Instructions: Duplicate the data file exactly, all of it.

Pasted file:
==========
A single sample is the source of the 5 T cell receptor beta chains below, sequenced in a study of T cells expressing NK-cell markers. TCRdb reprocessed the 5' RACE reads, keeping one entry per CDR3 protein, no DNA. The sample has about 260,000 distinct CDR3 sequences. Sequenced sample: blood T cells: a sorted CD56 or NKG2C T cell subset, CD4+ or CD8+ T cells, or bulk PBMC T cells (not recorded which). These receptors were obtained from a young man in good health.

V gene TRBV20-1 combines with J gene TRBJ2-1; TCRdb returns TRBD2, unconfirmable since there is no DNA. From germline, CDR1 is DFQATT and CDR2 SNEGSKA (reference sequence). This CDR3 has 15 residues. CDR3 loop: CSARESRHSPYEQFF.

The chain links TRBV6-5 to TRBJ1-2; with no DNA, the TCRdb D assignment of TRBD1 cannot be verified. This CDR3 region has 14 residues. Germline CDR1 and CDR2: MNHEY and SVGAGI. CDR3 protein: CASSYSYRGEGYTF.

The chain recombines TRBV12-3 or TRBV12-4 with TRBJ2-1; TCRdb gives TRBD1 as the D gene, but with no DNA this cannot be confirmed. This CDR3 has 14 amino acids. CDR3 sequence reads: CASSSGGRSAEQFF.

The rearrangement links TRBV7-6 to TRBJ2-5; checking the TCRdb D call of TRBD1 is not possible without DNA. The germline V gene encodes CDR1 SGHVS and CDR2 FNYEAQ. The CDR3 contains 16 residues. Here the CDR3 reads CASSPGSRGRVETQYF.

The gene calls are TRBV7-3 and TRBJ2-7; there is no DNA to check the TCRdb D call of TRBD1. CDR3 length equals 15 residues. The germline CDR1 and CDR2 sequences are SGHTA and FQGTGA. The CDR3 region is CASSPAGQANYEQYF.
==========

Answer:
A single sample is the source of the 5 T cell receptor beta chains below, sequenced in a study of T cells expressing NK-cell markers. TCRdb reprocessed the 5' RACE reads, keeping one entry per CDR3 protein, no DNA. The sample has about 260,000 distinct CDR3 sequences. Sequenced sample: blood T cells: a sorted CD56 or NKG2C T cell subset, CD4+ or CD8+ T cells, or bulk PBMC T cells (not recorded which). These receptors were obtained from a young man in good health.

V gene TRBV20-1 combines with J gene TRBJ2-1; TCRdb returns TRBD2, unconfirmable since there is no DNA. From germline, CDR1 is DFQATT and CDR2 SNEGSKA (reference sequence). This CDR3 has 15 residues. CDR3 loop: CSARESRHSPYEQFF.

The chain links TRBV6-5 to TRBJ1-2; with no DNA, the TCRdb D assignment of TRBD1 cannot be verified. This CDR3 region has 14 residues. Germline CDR1 and CDR2: MNHEY and SVGAGI. CDR3 protein: CASSYSYRGEGYTF.

The chain recombines TRBV12-3 or TRBV12-4 with TRBJ2-1; TCRdb gives TRBD1 as the D gene, but with no DNA this cannot be confirmed. This CDR3 has 14 amino acids. CDR3 sequence reads: CASSSGGRSAEQFF.

The rearrangement links TRBV7-6 to TRBJ2-5; checking the TCRdb D call of TRBD1 is not possible without DNA. The germline V gene encodes CDR1 SGHVS and CDR2 FNYEAQ. The CDR3 contains 16 residues. Here the CDR3 reads CASSPGSRGRVETQYF.

The gene calls are TRBV7-3 and TRBJ2-7; there is no DNA to check the TCRdb D call of TRBD1. CDR3 length equals 15 residues. The germline CDR1 and CDR2 sequences are SGHTA and FQGTGA. The CDR3 region is CASSPAGQANYEQYF.